Revolutionary Nuclei

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Revolutionary Nuclei
Major actions 1996-2000
Motives anti-imperialist, anti-globalization
Active region(s) Greece Greece
Ideology Anarchism (?)
Notable attacks 15 bombings
Status Inactive
Size Unknown

Revolutionary Nuclei (RN, Greek: Επαναστατικοί Πυρήνες; Epanastatiki Pyrines), also known as Revolutionary Cells,[1] is a far-left terrorist group in Greece. RN first appeared with a bomb attack on a Hellenic Coast Guard facility in Piraeus on 11 May 1997. In a proclamation sent to Eleftherotypia newspaper but never published, the group denounced workplace accidents in the Piraeus port ship construction zone and pledged to "strike without mercy the people responsible for those deaths" and that of anarchist Christoforos Marinos (found dead in his cabin aboard the ferryboat Pegasus, an apparent suicide, as port police closed in to arrest him on 23 July 1996).

In three subsequent proclamations published in Athens newspaper Athinaiki (24 November 1997, 28 April 1999, 7 March 2000),[2] RN said its members had also been responsible for bombing a Coast Guard fuel facility on 28 October 1996 and, using the name "Liberation Struggle" (Apeleftherotikos Agonas), for a failed bombing of an Athens courthouse on 27 January 1997.

The other attacks for which RN took credit:

  • 19 August 1997, bomb against the office of former Minister of Public Order Stelios Papathemelis
  • 24 November 1997, bomb against the Panethniki Enosi of former Chief Justice Vasilis Kokkinos
  • 29 June 1998, bomb against the civil service hiring organization ASEP
  • 29 December 1998, bombs against American Express and Barclays Bank branches
  • 27 April 1999, bomb against the Intercontinental Hotel kills a Greek woman working at a conference
  • 19 December 1999, bomb against Texaco offices
  • 28 February 2000, bomb against METKA construction company offices
  • 5 March 2000, bomb against AKTOR construction company offices
  • 14 October 2000, bomb is defused at the office of Panhellenic Socialist Movement MP Stavros Soumakis
  • 13 November 2000, bomb damages workshop of Theodoros Papagiannis (sculptor of a statue of George Marshall)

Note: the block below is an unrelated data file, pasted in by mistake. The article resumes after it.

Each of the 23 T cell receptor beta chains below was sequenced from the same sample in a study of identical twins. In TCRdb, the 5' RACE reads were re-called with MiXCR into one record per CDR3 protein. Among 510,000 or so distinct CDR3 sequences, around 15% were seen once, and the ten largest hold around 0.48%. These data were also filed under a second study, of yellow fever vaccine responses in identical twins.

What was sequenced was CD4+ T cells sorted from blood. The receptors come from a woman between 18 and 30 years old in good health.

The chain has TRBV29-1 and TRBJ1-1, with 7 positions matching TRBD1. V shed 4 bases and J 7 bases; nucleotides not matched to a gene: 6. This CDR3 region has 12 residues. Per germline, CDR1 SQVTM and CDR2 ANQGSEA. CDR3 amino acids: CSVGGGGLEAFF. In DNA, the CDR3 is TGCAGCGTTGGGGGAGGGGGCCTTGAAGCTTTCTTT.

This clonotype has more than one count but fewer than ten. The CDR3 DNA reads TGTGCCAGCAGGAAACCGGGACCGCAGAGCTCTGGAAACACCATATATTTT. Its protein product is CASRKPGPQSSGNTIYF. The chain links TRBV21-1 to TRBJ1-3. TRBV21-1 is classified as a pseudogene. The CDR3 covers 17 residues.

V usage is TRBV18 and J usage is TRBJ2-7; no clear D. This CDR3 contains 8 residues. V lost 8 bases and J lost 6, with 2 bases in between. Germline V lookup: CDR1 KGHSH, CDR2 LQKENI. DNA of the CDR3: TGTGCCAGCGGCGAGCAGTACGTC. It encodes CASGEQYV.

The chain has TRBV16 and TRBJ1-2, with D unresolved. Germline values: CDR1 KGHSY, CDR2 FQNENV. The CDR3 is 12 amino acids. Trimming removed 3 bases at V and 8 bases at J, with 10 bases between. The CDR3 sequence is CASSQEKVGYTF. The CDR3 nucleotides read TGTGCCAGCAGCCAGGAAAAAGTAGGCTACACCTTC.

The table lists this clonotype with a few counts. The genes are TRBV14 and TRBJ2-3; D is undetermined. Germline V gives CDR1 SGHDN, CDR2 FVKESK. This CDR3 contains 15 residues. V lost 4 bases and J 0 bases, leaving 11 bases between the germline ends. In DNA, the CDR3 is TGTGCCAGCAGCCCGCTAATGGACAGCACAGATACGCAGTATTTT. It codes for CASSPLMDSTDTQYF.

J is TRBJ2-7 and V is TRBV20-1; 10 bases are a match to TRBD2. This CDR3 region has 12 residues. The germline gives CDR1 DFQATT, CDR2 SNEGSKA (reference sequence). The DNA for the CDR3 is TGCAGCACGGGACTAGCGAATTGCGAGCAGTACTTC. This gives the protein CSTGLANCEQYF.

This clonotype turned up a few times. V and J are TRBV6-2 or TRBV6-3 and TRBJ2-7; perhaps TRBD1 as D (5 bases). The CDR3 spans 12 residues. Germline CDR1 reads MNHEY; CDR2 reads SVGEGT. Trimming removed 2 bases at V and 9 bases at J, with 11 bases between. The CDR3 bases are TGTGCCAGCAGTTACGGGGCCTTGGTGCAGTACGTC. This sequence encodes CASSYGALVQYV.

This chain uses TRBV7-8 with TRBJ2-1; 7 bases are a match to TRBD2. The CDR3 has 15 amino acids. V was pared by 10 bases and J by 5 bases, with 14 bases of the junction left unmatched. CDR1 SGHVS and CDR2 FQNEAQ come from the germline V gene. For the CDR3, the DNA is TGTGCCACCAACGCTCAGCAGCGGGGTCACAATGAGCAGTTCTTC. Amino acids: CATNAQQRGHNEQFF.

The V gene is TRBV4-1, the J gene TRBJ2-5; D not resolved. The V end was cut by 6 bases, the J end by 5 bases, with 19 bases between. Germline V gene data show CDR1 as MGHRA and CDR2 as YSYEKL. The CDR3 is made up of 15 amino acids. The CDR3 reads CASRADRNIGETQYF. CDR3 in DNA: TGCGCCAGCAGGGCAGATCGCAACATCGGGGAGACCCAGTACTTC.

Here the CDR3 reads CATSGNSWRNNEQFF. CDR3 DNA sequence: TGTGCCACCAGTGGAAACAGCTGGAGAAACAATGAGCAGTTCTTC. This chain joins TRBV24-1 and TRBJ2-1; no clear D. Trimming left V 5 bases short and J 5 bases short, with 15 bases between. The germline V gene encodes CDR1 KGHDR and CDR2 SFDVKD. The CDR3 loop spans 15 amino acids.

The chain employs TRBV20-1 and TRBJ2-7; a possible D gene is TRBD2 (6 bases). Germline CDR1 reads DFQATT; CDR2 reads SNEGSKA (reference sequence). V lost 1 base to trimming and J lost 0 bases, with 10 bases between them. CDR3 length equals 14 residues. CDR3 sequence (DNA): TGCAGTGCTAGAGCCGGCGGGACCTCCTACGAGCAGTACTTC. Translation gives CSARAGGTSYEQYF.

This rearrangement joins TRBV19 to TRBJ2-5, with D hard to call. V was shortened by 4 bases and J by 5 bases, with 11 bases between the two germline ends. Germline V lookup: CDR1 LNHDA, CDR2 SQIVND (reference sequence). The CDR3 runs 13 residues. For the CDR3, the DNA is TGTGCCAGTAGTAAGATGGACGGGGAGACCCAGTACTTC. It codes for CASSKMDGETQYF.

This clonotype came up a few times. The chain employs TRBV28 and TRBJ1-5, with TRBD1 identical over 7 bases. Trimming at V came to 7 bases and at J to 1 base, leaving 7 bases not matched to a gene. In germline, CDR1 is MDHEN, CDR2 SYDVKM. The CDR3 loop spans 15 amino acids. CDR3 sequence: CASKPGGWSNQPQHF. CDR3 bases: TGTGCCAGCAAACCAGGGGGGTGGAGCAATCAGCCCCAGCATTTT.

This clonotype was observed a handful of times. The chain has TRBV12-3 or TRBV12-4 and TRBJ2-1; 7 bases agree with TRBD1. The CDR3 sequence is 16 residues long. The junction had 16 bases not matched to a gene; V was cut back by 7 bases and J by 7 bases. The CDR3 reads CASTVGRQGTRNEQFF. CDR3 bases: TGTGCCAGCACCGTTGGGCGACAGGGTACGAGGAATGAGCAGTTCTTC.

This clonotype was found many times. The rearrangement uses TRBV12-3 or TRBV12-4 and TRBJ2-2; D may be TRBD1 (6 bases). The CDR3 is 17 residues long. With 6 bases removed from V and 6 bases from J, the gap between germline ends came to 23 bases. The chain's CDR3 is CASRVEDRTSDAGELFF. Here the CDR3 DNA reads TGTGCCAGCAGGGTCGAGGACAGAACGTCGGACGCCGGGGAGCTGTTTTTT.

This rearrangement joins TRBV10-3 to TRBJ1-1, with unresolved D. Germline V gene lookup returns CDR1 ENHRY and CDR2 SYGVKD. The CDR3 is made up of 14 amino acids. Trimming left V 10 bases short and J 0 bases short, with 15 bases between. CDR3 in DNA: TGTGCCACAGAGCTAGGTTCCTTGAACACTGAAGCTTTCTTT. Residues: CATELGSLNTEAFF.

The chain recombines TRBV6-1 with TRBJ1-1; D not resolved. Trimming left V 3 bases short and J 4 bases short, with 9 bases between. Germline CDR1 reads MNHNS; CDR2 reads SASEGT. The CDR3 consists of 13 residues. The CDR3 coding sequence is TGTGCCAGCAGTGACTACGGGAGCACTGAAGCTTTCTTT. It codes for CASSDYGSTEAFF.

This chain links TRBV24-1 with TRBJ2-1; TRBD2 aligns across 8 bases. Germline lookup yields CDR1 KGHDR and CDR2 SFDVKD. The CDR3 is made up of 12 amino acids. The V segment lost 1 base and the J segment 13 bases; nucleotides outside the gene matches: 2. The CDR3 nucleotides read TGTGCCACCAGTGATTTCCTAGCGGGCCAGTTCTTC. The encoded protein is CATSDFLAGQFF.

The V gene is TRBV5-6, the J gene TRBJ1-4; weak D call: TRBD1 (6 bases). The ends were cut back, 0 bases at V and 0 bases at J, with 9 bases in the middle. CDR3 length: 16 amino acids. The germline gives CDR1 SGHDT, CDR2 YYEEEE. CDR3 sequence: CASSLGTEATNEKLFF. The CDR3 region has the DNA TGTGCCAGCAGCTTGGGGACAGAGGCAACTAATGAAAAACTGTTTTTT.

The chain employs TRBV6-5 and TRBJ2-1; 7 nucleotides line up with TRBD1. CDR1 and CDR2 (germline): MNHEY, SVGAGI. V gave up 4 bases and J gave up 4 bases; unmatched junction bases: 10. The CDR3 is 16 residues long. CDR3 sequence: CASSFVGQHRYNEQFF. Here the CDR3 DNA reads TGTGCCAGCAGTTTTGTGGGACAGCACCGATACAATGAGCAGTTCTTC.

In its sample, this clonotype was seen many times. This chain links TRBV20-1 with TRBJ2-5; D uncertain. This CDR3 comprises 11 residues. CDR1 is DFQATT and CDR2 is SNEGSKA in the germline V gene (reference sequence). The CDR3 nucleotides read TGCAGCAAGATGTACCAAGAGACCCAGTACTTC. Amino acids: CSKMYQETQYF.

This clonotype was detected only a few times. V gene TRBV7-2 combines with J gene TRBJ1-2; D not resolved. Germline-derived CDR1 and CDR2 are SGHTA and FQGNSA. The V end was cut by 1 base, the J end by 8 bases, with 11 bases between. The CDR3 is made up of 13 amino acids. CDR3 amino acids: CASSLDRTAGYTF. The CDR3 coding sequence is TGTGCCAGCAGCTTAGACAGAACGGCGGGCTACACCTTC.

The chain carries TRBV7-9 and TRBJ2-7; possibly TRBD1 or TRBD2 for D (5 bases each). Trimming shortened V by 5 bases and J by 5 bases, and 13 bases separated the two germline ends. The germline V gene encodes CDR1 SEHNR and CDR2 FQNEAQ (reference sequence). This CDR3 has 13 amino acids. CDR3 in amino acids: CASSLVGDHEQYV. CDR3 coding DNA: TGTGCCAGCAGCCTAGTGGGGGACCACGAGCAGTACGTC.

• 13 November 2000, bombs damage Citibank and Barclays branches.

RN's time bombs were small. To avoid casualties, a prior warning was called into a newspaper. However, the April 1999 bomb placed outside the Athenaeum Intercontinental, aimed at a globalization conference sponsored by The Economist group, killed a company employee because police and hotel staff failed to coordinate the timely evacuation of the building despite two warning calls.

The drafter of RN's convoluted proclamations did not specify a clear ideology for the group, though RN's support for Christoforos Marinos implies its operational members were probably anarchists. In general, the proclamations are anti-imperialist and anti-NATO but also anti-nationalist, criticizing the "neo-Byzantine" attitudes of Papathemelis and Kokkinos.

The group is estimated to have had very few members. RN did not claim credit for any attack after November 2000. In 2009, the U.S. State Department formally dropped RN from the list of Foreign Terrorist Organizations under section 219 of the US Immigration and Nationality Act.

Greek authorities speculate that Revolutionary Nuclei may have been formed by members of the Revolutionary Popular Struggle (Greek: Επαναστατικός Λαϊκός Αγώνας; Epanastatikos Laikos Agonas) after that group dissolved in 1995. The language of the proclamations is not similar, and no evidence of a connection has been made public.

Notes[edit]

  1. ^ "Revolutionary Nuclei". Intelligence & Security Encyclopedia. The Gale Group. 
  2. ^ Greek texts of the three extant RN proclamations are available at

External links[edit]